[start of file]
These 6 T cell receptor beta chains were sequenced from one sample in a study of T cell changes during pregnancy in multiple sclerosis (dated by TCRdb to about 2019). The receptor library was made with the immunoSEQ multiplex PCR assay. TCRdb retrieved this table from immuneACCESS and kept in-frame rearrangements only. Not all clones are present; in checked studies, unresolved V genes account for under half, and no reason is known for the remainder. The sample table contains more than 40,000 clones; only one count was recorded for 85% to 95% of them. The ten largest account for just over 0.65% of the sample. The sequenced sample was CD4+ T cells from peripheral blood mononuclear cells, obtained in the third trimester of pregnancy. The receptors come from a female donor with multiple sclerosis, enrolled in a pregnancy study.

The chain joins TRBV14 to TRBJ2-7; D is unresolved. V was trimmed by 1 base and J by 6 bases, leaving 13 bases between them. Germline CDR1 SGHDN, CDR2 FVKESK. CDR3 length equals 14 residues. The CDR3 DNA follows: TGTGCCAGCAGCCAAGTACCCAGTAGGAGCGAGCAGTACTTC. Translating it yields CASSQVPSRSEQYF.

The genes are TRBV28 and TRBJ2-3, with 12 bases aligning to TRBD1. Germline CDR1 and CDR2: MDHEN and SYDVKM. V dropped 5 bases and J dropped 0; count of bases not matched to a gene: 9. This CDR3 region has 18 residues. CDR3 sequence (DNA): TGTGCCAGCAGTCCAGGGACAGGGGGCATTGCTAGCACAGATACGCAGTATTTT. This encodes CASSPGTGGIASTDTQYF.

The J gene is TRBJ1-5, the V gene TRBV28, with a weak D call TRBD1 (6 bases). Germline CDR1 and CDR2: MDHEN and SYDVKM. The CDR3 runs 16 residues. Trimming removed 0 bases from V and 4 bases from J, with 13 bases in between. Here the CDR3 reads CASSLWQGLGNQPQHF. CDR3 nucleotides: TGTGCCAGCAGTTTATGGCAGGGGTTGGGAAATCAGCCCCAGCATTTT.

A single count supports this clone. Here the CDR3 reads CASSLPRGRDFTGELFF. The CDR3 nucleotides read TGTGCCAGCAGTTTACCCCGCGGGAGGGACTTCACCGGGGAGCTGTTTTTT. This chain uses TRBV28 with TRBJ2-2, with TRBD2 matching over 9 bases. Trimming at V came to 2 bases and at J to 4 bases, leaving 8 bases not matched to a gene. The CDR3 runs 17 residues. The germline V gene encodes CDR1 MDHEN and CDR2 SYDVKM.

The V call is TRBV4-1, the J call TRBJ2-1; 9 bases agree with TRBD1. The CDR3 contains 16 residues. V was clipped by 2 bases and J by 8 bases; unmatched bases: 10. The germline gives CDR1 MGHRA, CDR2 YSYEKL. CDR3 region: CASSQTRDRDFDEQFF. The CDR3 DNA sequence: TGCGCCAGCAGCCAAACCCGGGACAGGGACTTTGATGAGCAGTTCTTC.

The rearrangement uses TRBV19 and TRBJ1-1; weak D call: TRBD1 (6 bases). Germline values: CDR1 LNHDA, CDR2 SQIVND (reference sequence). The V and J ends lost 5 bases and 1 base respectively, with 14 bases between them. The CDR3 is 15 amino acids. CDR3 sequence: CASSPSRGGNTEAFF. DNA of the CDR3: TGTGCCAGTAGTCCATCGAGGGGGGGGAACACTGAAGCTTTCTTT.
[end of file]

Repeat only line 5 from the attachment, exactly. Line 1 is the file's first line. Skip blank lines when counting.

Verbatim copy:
A single count supports this clone. Here the CDR3 reads CASSLPRGRDFTGELFF. The CDR3 nucleotides read TGTGCCAGCAGTTTACCCCGCGGGAGGGACTTCACCGGGGAGCTGTTTTTT. This chain uses TRBV28 with TRBJ2-2, with TRBD2 matching over 9 bases. Trimming at V came to 2 bases and at J to 4 bases, leaving 8 bases not matched to a gene. The CDR3 runs 17 residues. The germline V gene encodes CDR1 MDHEN and CDR2 SYDVKM.